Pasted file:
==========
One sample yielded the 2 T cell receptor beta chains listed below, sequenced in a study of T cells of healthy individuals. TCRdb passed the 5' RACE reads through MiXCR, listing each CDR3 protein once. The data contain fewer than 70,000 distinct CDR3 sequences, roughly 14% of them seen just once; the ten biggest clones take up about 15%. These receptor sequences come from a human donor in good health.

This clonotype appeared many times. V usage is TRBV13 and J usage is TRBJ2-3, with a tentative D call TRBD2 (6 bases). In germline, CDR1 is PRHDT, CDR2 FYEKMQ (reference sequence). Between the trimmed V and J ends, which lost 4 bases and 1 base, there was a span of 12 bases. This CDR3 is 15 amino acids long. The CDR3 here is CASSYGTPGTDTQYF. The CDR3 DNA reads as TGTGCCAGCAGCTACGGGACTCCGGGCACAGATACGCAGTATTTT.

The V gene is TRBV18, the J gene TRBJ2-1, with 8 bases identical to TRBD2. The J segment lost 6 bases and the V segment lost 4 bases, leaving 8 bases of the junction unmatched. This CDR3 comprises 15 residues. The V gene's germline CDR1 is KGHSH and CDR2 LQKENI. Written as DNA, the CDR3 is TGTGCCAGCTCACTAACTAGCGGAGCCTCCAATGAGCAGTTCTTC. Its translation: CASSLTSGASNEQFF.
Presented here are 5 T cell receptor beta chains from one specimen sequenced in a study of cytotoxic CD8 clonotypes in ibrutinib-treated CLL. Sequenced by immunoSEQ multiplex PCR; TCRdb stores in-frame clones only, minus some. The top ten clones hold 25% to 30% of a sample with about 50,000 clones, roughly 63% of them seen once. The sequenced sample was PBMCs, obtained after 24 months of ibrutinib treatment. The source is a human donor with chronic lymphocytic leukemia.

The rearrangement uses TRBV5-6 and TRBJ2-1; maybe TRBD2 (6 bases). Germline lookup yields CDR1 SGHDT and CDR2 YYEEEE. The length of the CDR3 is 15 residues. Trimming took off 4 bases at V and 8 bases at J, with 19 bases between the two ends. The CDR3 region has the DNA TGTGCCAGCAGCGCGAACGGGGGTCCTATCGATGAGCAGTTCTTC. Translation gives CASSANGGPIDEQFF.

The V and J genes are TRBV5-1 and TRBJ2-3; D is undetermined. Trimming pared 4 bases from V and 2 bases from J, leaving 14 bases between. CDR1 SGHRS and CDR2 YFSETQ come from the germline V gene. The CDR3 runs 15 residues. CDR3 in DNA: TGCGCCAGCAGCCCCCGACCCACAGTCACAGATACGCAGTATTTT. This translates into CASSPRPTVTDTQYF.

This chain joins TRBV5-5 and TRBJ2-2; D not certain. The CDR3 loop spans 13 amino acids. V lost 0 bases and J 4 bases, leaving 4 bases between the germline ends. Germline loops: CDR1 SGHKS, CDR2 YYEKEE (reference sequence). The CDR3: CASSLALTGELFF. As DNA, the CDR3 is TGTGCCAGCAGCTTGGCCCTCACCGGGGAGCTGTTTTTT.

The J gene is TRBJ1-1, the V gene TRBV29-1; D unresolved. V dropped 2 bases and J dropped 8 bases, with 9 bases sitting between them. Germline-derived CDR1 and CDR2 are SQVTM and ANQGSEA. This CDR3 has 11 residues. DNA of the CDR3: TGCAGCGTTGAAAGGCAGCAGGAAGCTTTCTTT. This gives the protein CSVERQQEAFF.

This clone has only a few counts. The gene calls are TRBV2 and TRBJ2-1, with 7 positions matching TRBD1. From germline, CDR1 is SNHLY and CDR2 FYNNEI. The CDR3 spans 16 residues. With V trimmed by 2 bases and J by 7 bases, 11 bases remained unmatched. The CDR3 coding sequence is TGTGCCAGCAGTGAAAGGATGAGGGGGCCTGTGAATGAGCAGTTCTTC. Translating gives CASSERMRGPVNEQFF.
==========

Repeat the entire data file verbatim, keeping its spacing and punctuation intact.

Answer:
One sample yielded the 2 T cell receptor beta chains listed below, sequenced in a study of T cells of healthy individuals. TCRdb passed the 5' RACE reads through MiXCR, listing each CDR3 protein once. The data contain fewer than 70,000 distinct CDR3 sequences, roughly 14% of them seen just once; the ten biggest clones take up about 15%. These receptor sequences come from a human donor in good health.

This clonotype appeared many times. V usage is TRBV13 and J usage is TRBJ2-3, with a tentative D call TRBD2 (6 bases). In germline, CDR1 is PRHDT, CDR2 FYEKMQ (reference sequence). Between the trimmed V and J ends, which lost 4 bases and 1 base, there was a span of 12 bases. This CDR3 is 15 amino acids long. The CDR3 here is CASSYGTPGTDTQYF. The CDR3 DNA reads as TGTGCCAGCAGCTACGGGACTCCGGGCACAGATACGCAGTATTTT.

The V gene is TRBV18, the J gene TRBJ2-1, with 8 bases identical to TRBD2. The J segment lost 6 bases and the V segment lost 4 bases, leaving 8 bases of the junction unmatched. This CDR3 comprises 15 residues. The V gene's germline CDR1 is KGHSH and CDR2 LQKENI. Written as DNA, the CDR3 is TGTGCCAGCTCACTAACTAGCGGAGCCTCCAATGAGCAGTTCTTC. Its translation: CASSLTSGASNEQFF.
Presented here are 5 T cell receptor beta chains from one specimen sequenced in a study of cytotoxic CD8 clonotypes in ibrutinib-treated CLL. Sequenced by immunoSEQ multiplex PCR; TCRdb stores in-frame clones only, minus some. The top ten clones hold 25% to 30% of a sample with about 50,000 clones, roughly 63% of them seen once. The sequenced sample was PBMCs, obtained after 24 months of ibrutinib treatment. The source is a human donor with chronic lymphocytic leukemia.

The rearrangement uses TRBV5-6 and TRBJ2-1; maybe TRBD2 (6 bases). Germline lookup yields CDR1 SGHDT and CDR2 YYEEEE. The length of the CDR3 is 15 residues. Trimming took off 4 bases at V and 8 bases at J, with 19 bases between the two ends. The CDR3 region has the DNA TGTGCCAGCAGCGCGAACGGGGGTCCTATCGATGAGCAGTTCTTC. Translation gives CASSANGGPIDEQFF.

The V and J genes are TRBV5-1 and TRBJ2-3; D is undetermined. Trimming pared 4 bases from V and 2 bases from J, leaving 14 bases between. CDR1 SGHRS and CDR2 YFSETQ come from the germline V gene. The CDR3 runs 15 residues. CDR3 in DNA: TGCGCCAGCAGCCCCCGACCCACAGTCACAGATACGCAGTATTTT. This translates into CASSPRPTVTDTQYF.

This chain joins TRBV5-5 and TRBJ2-2; D not certain. The CDR3 loop spans 13 amino acids. V lost 0 bases and J 4 bases, leaving 4 bases between the germline ends. Germline loops: CDR1 SGHKS, CDR2 YYEKEE (reference sequence). The CDR3: CASSLALTGELFF. As DNA, the CDR3 is TGTGCCAGCAGCTTGGCCCTCACCGGGGAGCTGTTTTTT.

The J gene is TRBJ1-1, the V gene TRBV29-1; D unresolved. V dropped 2 bases and J dropped 8 bases, with 9 bases sitting between them. Germline-derived CDR1 and CDR2 are SQVTM and ANQGSEA. This CDR3 has 11 residues. DNA of the CDR3: TGCAGCGTTGAAAGGCAGCAGGAAGCTTTCTTT. This gives the protein CSVERQQEAFF.

This clone has only a few counts. The gene calls are TRBV2 and TRBJ2-1, with 7 positions matching TRBD1. From germline, CDR1 is SNHLY and CDR2 FYNNEI. The CDR3 spans 16 residues. With V trimmed by 2 bases and J by 7 bases, 11 bases remained unmatched. The CDR3 coding sequence is TGTGCCAGCAGTGAAAGGATGAGGGGGCCTGTGAATGAGCAGTTCTTC. Translating gives CASSERMRGPVNEQFF.